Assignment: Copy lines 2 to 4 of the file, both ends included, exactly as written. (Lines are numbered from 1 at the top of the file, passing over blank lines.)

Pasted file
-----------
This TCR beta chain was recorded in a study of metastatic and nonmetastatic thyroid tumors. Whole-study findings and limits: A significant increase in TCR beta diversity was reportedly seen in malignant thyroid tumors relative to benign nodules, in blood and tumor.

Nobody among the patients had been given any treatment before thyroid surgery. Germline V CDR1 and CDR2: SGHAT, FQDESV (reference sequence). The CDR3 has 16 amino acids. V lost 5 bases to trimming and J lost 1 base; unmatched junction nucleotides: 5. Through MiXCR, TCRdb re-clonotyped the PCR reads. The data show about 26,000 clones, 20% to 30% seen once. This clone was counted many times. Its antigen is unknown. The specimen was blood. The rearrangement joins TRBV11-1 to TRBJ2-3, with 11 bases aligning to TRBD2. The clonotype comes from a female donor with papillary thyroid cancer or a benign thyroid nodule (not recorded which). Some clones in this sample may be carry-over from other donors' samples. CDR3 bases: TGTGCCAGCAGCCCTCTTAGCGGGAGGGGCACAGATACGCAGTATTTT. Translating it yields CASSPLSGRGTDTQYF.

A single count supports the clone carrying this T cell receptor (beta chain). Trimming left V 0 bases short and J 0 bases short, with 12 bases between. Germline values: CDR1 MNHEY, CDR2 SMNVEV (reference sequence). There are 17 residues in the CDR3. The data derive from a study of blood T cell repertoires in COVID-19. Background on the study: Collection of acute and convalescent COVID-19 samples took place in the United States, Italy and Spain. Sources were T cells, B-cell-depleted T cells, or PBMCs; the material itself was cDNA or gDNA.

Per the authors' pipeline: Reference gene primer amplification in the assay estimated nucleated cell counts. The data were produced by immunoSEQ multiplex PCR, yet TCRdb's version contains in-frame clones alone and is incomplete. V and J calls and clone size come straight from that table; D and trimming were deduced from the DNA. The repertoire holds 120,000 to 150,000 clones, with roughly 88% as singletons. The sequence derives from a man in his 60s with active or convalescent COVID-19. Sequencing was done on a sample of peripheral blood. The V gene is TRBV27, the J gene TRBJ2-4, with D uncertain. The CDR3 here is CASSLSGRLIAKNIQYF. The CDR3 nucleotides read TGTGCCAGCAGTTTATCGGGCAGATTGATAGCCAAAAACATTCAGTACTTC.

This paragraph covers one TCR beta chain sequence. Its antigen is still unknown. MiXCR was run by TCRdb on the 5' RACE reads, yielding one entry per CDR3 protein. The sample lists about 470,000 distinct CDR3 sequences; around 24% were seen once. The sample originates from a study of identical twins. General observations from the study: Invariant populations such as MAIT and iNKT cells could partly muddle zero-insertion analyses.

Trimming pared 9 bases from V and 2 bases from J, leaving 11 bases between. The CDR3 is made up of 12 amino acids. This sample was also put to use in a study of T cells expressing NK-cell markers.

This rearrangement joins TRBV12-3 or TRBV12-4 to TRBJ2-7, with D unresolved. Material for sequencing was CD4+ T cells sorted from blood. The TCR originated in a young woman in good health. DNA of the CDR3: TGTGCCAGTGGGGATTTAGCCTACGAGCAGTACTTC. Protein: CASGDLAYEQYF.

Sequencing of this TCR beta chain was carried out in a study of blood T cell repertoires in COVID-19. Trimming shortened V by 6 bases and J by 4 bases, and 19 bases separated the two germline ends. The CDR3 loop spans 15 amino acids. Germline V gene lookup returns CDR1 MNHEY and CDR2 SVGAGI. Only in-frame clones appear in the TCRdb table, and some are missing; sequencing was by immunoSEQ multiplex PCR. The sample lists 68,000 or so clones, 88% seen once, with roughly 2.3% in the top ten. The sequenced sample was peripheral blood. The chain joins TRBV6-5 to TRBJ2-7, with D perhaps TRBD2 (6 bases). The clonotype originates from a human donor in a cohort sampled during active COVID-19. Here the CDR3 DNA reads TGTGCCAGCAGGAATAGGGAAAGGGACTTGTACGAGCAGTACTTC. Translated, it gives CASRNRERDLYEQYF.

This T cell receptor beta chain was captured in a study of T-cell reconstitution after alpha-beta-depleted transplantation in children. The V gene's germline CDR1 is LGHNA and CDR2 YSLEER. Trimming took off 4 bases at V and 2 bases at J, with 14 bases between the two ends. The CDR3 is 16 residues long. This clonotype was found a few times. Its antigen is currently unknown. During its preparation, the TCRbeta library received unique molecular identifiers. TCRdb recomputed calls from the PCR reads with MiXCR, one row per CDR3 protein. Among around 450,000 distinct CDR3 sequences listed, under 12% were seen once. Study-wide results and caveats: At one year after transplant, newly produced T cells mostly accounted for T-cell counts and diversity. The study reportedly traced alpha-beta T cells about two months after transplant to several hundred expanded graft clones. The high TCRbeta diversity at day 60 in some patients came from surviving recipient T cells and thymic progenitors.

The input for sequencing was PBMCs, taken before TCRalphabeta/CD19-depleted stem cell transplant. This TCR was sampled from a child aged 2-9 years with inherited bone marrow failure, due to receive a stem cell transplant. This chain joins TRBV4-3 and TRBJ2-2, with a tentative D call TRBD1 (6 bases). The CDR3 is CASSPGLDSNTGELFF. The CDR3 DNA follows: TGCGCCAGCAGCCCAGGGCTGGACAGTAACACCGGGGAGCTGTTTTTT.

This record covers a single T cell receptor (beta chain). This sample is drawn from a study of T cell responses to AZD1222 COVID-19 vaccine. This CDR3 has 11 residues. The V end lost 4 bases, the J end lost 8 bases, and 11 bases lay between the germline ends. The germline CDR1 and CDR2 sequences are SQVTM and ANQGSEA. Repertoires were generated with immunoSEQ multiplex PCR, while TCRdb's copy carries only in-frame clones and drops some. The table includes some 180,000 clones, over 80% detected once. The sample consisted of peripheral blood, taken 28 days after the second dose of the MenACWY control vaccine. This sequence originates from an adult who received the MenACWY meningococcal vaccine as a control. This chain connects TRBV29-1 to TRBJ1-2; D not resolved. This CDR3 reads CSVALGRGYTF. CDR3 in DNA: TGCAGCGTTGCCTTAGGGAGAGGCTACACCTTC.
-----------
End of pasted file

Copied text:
Nobody among the patients had been given any treatment before thyroid surgery. Germline V CDR1 and CDR2: SGHAT, FQDESV (reference sequence). The CDR3 has 16 amino acids. V lost 5 bases to trimming and J lost 1 base; unmatched junction nucleotides: 5. Through MiXCR, TCRdb re-clonotyped the PCR reads. The data show about 26,000 clones, 20% to 30% seen once. This clone was counted many times. Its antigen is unknown. The specimen was blood. The rearrangement joins TRBV11-1 to TRBJ2-3, with 11 bases aligning to TRBD2. The clonotype comes from a female donor with papillary thyroid cancer or a benign thyroid nodule (not recorded which). Some clones in this sample may be carry-over from other donors' samples. CDR3 bases: TGTGCCAGCAGCCCTCTTAGCGGGAGGGGCACAGATACGCAGTATTTT. Translating it yields CASSPLSGRGTDTQYF.

A single count supports the clone carrying this T cell receptor (beta chain). Trimming left V 0 bases short and J 0 bases short, with 12 bases between. Germline values: CDR1 MNHEY, CDR2 SMNVEV (reference sequence). There are 17 residues in the CDR3. The data derive from a study of blood T cell repertoires in COVID-19. Background on the study: Collection of acute and convalescent COVID-19 samples took place in the United States, Italy and Spain. Sources were T cells, B-cell-depleted T cells, or PBMCs; the material itself was cDNA or gDNA.

Per the authors' pipeline: Reference gene primer amplification in the assay estimated nucleated cell counts. The data were produced by immunoSEQ multiplex PCR, yet TCRdb's version contains in-frame clones alone and is incomplete. V and J calls and clone size come straight from that table; D and trimming were deduced from the DNA. The repertoire holds 120,000 to 150,000 clones, with roughly 88% as singletons. The sequence derives from a man in his 60s with active or convalescent COVID-19. Sequencing was done on a sample of peripheral blood. The V gene is TRBV27, the J gene TRBJ2-4, with D uncertain. The CDR3 here is CASSLSGRLIAKNIQYF. The CDR3 nucleotides read TGTGCCAGCAGTTTATCGGGCAGATTGATAGCCAAAAACATTCAGTACTTC.